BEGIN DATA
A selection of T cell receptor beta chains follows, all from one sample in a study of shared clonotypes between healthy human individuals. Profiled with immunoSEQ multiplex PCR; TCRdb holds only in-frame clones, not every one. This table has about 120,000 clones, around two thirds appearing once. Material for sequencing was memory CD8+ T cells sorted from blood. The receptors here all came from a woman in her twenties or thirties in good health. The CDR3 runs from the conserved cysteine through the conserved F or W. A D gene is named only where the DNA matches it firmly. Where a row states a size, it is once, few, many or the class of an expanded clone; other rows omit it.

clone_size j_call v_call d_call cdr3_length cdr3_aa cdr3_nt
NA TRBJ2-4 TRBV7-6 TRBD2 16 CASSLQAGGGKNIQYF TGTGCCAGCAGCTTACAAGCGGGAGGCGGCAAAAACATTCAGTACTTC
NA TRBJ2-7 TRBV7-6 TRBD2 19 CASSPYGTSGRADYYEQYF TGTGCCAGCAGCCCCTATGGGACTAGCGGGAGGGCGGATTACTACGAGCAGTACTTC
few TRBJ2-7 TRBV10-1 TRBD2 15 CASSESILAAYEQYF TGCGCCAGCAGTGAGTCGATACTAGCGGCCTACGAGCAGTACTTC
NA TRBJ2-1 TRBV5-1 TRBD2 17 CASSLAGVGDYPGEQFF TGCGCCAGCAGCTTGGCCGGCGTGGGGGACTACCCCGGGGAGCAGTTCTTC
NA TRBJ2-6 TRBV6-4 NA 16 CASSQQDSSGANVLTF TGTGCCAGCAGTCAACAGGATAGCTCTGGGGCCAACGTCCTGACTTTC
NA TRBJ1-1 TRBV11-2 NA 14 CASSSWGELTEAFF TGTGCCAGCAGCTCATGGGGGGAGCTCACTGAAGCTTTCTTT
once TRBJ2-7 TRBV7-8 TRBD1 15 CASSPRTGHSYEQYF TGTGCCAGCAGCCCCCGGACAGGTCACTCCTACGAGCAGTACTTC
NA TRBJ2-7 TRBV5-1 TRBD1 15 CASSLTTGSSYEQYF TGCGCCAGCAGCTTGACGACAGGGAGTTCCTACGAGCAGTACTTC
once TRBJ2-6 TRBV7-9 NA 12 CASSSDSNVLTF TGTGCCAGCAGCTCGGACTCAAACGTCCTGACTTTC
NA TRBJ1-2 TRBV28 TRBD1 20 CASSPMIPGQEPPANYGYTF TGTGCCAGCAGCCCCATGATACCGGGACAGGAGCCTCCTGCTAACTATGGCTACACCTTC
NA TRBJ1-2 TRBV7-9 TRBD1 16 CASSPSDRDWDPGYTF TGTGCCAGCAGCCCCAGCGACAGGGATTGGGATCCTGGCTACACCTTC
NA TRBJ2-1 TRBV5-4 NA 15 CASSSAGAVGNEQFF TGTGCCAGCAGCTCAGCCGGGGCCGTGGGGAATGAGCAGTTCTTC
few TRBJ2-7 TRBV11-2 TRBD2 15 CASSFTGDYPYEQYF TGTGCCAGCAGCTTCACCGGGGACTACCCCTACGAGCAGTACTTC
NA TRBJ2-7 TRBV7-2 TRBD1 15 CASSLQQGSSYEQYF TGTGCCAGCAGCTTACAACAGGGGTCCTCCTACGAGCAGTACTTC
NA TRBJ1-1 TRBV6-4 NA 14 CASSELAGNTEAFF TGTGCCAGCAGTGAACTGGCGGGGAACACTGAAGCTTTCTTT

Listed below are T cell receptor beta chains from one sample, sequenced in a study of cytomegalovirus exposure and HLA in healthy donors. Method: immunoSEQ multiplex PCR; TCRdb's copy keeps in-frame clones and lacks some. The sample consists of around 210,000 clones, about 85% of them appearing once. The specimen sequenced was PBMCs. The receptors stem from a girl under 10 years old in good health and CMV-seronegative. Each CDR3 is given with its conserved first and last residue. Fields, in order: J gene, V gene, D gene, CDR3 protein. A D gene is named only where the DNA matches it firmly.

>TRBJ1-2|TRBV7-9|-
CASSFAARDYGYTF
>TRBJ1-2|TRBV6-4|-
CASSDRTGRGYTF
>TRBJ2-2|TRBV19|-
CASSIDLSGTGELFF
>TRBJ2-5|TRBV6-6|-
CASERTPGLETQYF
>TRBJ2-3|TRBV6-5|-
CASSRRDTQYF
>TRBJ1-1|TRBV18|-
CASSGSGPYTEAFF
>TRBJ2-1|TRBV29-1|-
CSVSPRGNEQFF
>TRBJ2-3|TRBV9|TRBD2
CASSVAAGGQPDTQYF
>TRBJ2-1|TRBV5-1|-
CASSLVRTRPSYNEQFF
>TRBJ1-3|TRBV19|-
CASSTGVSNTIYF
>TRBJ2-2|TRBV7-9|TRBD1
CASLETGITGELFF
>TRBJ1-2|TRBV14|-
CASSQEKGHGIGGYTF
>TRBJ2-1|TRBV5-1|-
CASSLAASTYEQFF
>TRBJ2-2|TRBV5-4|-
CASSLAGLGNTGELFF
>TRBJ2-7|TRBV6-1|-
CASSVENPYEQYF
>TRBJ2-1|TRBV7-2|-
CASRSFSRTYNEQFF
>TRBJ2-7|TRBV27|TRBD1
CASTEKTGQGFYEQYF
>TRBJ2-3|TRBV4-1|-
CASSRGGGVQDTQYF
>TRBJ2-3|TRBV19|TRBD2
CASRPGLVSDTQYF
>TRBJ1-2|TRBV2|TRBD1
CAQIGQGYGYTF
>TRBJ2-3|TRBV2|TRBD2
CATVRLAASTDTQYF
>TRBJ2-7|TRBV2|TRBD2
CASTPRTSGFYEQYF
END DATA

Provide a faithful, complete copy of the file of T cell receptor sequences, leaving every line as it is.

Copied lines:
A selection of T cell receptor beta chains follows, all from one sample in a study of shared clonotypes between healthy human individuals. Profiled with immunoSEQ multiplex PCR; TCRdb holds only in-frame clones, not every one. This table has about 120,000 clones, around two thirds appearing once. Material for sequencing was memory CD8+ T cells sorted from blood. The receptors here all came from a woman in her twenties or thirties in good health. The CDR3 runs from the conserved cysteine through the conserved F or W. A D gene is named only where the DNA matches it firmly. Where a row states a size, it is once, few, many or the class of an expanded clone; other rows omit it.

clone_size j_call v_call d_call cdr3_length cdr3_aa cdr3_nt
NA TRBJ2-4 TRBV7-6 TRBD2 16 CASSLQAGGGKNIQYF TGTGCCAGCAGCTTACAAGCGGGAGGCGGCAAAAACATTCAGTACTTC
NA TRBJ2-7 TRBV7-6 TRBD2 19 CASSPYGTSGRADYYEQYF TGTGCCAGCAGCCCCTATGGGACTAGCGGGAGGGCGGATTACTACGAGCAGTACTTC
few TRBJ2-7 TRBV10-1 TRBD2 15 CASSESILAAYEQYF TGCGCCAGCAGTGAGTCGATACTAGCGGCCTACGAGCAGTACTTC
NA TRBJ2-1 TRBV5-1 TRBD2 17 CASSLAGVGDYPGEQFF TGCGCCAGCAGCTTGGCCGGCGTGGGGGACTACCCCGGGGAGCAGTTCTTC
NA TRBJ2-6 TRBV6-4 NA 16 CASSQQDSSGANVLTF TGTGCCAGCAGTCAACAGGATAGCTCTGGGGCCAACGTCCTGACTTTC
NA TRBJ1-1 TRBV11-2 NA 14 CASSSWGELTEAFF TGTGCCAGCAGCTCATGGGGGGAGCTCACTGAAGCTTTCTTT
once TRBJ2-7 TRBV7-8 TRBD1 15 CASSPRTGHSYEQYF TGTGCCAGCAGCCCCCGGACAGGTCACTCCTACGAGCAGTACTTC
NA TRBJ2-7 TRBV5-1 TRBD1 15 CASSLTTGSSYEQYF TGCGCCAGCAGCTTGACGACAGGGAGTTCCTACGAGCAGTACTTC
once TRBJ2-6 TRBV7-9 NA 12 CASSSDSNVLTF TGTGCCAGCAGCTCGGACTCAAACGTCCTGACTTTC
NA TRBJ1-2 TRBV28 TRBD1 20 CASSPMIPGQEPPANYGYTF TGTGCCAGCAGCCCCATGATACCGGGACAGGAGCCTCCTGCTAACTATGGCTACACCTTC
NA TRBJ1-2 TRBV7-9 TRBD1 16 CASSPSDRDWDPGYTF TGTGCCAGCAGCCCCAGCGACAGGGATTGGGATCCTGGCTACACCTTC
NA TRBJ2-1 TRBV5-4 NA 15 CASSSAGAVGNEQFF TGTGCCAGCAGCTCAGCCGGGGCCGTGGGGAATGAGCAGTTCTTC
few TRBJ2-7 TRBV11-2 TRBD2 15 CASSFTGDYPYEQYF TGTGCCAGCAGCTTCACCGGGGACTACCCCTACGAGCAGTACTTC
NA TRBJ2-7 TRBV7-2 TRBD1 15 CASSLQQGSSYEQYF TGTGCCAGCAGCTTACAACAGGGGTCCTCCTACGAGCAGTACTTC
NA TRBJ1-1 TRBV6-4 NA 14 CASSELAGNTEAFF TGTGCCAGCAGTGAACTGGCGGGGAACACTGAAGCTTTCTTT

Listed below are T cell receptor beta chains from one sample, sequenced in a study of cytomegalovirus exposure and HLA in healthy donors. Method: immunoSEQ multiplex PCR; TCRdb's copy keeps in-frame clones and lacks some. The sample consists of around 210,000 clones, about 85% of them appearing once. The specimen sequenced was PBMCs. The receptors stem from a girl under 10 years old in good health and CMV-seronegative. Each CDR3 is given with its conserved first and last residue. Fields, in order: J gene, V gene, D gene, CDR3 protein. A D gene is named only where the DNA matches it firmly.

>TRBJ1-2|TRBV7-9|-
CASSFAARDYGYTF
>TRBJ1-2|TRBV6-4|-
CASSDRTGRGYTF
>TRBJ2-2|TRBV19|-
CASSIDLSGTGELFF
>TRBJ2-5|TRBV6-6|-
CASERTPGLETQYF
>TRBJ2-3|TRBV6-5|-
CASSRRDTQYF
>TRBJ1-1|TRBV18|-
CASSGSGPYTEAFF
>TRBJ2-1|TRBV29-1|-
CSVSPRGNEQFF
>TRBJ2-3|TRBV9|TRBD2
CASSVAAGGQPDTQYF
>TRBJ2-1|TRBV5-1|-
CASSLVRTRPSYNEQFF
>TRBJ1-3|TRBV19|-
CASSTGVSNTIYF
>TRBJ2-2|TRBV7-9|TRBD1
CASLETGITGELFF
>TRBJ1-2|TRBV14|-
CASSQEKGHGIGGYTF
>TRBJ2-1|TRBV5-1|-
CASSLAASTYEQFF
>TRBJ2-2|TRBV5-4|-
CASSLAGLGNTGELFF
>TRBJ2-7|TRBV6-1|-
CASSVENPYEQYF
>TRBJ2-1|TRBV7-2|-
CASRSFSRTYNEQFF
>TRBJ2-7|TRBV27|TRBD1
CASTEKTGQGFYEQYF
>TRBJ2-3|TRBV4-1|-
CASSRGGGVQDTQYF
>TRBJ2-3|TRBV19|TRBD2
CASRPGLVSDTQYF
>TRBJ1-2|TRBV2|TRBD1
CAQIGQGYGYTF
>TRBJ2-3|TRBV2|TRBD2
CATVRLAASTDTQYF
>TRBJ2-7|TRBV2|TRBD2
CASTPRTSGFYEQYF